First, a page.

Other highlights: The War on Drugs and Shovels and Rope both did terrific sets on the main stage. THEE Satisfaction kept things moving in the barn despite heat so thick you could barely swim through it. And the Barr Brothers did another tremendous job last night closing out the Woods stage to what seemed like a thousand people. It was a great fest, as always—this might have been the best Pickathon yet. It felt like a feast to be gorged upon, and I'm paying for it now.
I had never been to Pickathon before and I usually hate music festivals, but yesterday I biked out to Pickathon and found it was wonderful, wonderful. The festival doesn't give out maps of the sprawling Pendarvis Farm venue ("It's an eco thing," explained a volunteer), so I spent my first hour at Pickathon happily wandering through the forest, looking for a stage and instead finding strange paper mache animals and a friendly dog named Freckles. Things only got better from there. Ned's got Pickathon music reporting covered, so here is my collection of my favorite non-music things from the festival.
1. Seeing Neko Case twice, on two different stages and within two different sets of chemical parameters. I've been a fan of Case's for years but somehow I guess I've never seen her; that she is totally hilarious should come as no surprise to anyone who follows her on Twitter. At last night's show, she announced that she'll be spending the next six weeks in Portland to record with Tucker Martine, and joked about needing to pick up side gigs as a grouter. (I wonder if she does extermination work? My household is 97% ants at this point.)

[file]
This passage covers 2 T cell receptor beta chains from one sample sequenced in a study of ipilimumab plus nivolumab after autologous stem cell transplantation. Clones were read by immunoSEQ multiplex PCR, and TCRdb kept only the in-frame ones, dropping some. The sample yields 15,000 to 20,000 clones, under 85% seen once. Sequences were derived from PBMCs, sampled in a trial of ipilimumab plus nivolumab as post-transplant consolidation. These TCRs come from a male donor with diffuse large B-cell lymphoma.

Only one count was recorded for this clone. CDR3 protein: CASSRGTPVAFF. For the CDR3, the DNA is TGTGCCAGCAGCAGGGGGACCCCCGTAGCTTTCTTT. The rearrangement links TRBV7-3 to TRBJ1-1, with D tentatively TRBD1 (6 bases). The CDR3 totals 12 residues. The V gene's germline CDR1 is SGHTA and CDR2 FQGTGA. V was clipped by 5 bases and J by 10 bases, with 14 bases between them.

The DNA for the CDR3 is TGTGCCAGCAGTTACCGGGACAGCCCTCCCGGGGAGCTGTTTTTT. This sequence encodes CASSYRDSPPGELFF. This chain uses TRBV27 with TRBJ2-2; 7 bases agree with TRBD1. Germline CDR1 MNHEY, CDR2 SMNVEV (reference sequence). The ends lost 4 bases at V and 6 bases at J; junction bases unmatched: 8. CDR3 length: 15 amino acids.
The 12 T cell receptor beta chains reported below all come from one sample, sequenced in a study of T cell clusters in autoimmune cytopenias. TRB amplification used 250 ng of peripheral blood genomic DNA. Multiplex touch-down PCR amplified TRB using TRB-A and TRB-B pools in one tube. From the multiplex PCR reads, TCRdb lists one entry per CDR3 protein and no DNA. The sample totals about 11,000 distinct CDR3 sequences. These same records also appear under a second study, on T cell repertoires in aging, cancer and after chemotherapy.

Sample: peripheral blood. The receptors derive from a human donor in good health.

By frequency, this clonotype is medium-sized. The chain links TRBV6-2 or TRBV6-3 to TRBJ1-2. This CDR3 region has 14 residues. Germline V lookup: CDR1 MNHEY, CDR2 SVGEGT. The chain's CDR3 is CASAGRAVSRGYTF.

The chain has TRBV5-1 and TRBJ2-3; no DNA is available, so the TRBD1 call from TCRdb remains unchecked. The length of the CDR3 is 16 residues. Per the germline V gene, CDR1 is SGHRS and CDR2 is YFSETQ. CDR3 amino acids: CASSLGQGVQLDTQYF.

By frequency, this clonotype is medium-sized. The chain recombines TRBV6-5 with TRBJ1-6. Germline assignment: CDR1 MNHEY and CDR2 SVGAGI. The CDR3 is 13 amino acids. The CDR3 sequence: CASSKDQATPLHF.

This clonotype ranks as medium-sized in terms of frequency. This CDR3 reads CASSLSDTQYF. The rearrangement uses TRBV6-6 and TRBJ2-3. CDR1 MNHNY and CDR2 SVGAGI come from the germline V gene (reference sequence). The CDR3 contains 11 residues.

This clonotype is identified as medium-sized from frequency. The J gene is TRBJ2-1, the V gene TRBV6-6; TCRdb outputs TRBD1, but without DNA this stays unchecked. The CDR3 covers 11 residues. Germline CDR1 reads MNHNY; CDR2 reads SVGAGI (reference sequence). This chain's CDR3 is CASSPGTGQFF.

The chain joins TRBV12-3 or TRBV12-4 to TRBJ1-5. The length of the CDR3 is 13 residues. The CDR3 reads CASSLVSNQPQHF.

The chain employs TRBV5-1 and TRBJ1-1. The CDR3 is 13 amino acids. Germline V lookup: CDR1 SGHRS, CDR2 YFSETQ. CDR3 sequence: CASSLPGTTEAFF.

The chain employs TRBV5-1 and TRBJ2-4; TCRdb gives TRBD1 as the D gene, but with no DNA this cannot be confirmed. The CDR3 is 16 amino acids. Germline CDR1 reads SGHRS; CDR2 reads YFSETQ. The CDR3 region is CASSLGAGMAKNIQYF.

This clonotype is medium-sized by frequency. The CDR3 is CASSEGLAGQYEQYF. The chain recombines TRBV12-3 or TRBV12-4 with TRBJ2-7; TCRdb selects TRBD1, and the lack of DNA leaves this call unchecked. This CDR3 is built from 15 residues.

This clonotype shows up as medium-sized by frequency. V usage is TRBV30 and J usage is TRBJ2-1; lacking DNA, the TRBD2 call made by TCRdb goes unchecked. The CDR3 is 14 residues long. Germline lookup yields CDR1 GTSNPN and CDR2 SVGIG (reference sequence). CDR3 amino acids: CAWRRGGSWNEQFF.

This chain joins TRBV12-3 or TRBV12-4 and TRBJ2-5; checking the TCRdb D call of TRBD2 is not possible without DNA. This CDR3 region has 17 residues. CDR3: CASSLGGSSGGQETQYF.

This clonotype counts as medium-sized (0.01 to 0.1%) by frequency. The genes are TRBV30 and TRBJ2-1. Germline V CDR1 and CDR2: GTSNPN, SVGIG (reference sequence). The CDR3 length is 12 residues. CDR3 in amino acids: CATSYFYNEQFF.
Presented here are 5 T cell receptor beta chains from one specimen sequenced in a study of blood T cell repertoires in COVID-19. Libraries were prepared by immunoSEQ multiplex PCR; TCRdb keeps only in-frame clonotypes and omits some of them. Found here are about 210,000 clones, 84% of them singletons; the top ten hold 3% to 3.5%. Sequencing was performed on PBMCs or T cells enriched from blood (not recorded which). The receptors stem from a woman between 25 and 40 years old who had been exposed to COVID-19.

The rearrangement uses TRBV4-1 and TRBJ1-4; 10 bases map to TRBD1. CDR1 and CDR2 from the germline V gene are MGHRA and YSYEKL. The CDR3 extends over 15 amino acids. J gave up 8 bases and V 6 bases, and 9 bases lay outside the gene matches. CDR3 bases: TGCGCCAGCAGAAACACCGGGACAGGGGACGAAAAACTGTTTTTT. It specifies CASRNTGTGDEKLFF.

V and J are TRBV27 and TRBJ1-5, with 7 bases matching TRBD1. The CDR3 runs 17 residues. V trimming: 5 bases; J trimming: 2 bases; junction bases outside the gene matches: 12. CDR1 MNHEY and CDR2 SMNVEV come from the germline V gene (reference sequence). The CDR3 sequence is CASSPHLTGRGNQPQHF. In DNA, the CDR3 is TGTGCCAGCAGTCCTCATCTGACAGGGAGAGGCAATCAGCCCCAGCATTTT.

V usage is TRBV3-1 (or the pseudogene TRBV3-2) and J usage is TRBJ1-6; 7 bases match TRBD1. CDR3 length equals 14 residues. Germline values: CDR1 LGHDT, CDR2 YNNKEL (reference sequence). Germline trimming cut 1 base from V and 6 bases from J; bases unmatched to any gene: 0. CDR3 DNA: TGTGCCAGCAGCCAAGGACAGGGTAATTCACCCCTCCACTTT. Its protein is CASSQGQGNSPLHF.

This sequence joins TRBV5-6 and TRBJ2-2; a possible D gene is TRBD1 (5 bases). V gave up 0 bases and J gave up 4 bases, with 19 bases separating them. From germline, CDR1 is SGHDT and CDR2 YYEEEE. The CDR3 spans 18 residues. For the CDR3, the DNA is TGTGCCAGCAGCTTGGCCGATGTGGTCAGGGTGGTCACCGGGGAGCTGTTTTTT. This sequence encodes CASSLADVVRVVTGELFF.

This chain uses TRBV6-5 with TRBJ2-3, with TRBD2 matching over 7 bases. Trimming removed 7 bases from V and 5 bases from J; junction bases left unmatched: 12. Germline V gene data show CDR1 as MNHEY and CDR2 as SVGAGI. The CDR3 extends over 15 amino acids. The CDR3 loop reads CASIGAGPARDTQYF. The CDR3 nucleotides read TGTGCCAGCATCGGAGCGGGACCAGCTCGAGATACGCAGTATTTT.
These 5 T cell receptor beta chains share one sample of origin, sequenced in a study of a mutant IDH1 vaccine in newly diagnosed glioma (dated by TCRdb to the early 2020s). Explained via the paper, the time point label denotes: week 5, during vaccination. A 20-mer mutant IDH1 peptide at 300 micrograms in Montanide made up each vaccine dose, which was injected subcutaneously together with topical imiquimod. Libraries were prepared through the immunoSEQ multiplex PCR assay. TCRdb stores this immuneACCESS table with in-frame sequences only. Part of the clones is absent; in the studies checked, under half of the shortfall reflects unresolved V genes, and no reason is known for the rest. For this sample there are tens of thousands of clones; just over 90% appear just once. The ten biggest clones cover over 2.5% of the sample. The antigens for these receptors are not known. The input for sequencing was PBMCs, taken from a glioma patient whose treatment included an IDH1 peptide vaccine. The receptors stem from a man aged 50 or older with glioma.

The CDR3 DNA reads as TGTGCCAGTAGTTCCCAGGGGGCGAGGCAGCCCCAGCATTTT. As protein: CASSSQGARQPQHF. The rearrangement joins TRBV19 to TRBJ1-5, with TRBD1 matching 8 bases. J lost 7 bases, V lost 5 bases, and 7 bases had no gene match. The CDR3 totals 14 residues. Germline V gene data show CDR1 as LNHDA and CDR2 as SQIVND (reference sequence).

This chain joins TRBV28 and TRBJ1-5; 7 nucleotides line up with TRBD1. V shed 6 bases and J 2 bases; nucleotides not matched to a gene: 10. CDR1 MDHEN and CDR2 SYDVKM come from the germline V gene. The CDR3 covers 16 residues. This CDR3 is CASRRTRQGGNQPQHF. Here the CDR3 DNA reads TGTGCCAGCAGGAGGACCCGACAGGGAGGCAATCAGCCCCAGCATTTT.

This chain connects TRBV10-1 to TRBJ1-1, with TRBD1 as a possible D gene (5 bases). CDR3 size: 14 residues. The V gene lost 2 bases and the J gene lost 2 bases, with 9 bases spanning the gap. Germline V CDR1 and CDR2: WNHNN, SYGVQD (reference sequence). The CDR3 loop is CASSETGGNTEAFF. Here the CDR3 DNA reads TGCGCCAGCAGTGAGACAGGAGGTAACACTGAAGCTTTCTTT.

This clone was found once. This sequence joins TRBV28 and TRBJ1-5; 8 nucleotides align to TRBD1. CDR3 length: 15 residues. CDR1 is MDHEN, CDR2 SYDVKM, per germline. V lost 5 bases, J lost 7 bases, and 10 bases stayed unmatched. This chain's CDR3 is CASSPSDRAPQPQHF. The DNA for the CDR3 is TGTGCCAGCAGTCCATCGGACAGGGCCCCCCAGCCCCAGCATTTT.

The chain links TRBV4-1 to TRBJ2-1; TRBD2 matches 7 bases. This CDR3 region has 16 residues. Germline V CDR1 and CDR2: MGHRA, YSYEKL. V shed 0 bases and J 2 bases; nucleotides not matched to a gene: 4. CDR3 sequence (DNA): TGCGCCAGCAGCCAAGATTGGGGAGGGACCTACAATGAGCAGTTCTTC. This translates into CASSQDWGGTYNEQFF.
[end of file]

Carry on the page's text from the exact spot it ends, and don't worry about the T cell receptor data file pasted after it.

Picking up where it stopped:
2. This sandwich:
The food at Pickathon is one of the (many) things that distinguishes our friendly local music fest from the big-box fests you couldn't pay me to attend at this point in my life. In addition to that possibly life-saving sandwich from Bunk, there's ice cream from 50 Licks, burgers from Violetta, pizza from Al Fiorno, coffee from Spunky Monkey... great local vendors, no jacked-up prices.
All this Pickathon love is a little belated, I know—if you missed it this year, you missed it. But, like we say every year, it's really worth checking out. (You live in the Pacific Northwest now! You gotta get your feet dirty once in a while.) This year seemed more crowded than years past, but my festival experience was as great as ever.
Not that there weren't other highlights out on Pendarvis Farm: Typhoon premiered songs off their new album, which they recorded a couple months ago at one of the barns on the property, and sounded excellent. And Southeast Engine—a band previously unfamiliar to me—found truth in classic Rust Belt rock 'n' roll. (They also covered fellow Ohioans Guided by Voices' "Tractor Rape Train.") Blitzen Trapper, after a lengthy sound check, blew away the Woods stage with a full volume set that was their homecoming after a long tour, and Laura Gibson, as ever, was magnificent in her endearingly low-key way.
It's dusty and dry out there. I ended up with filthy feet, which'll make you feel like even more of a hippie, and this morning I have some very dark stuff in my throat and nose. As soon as I can breath properly I'll be back for more. Maybe I'll go train-robber style and wear a kerchief over my face; you're bound to see odder things at Pickathon anyway.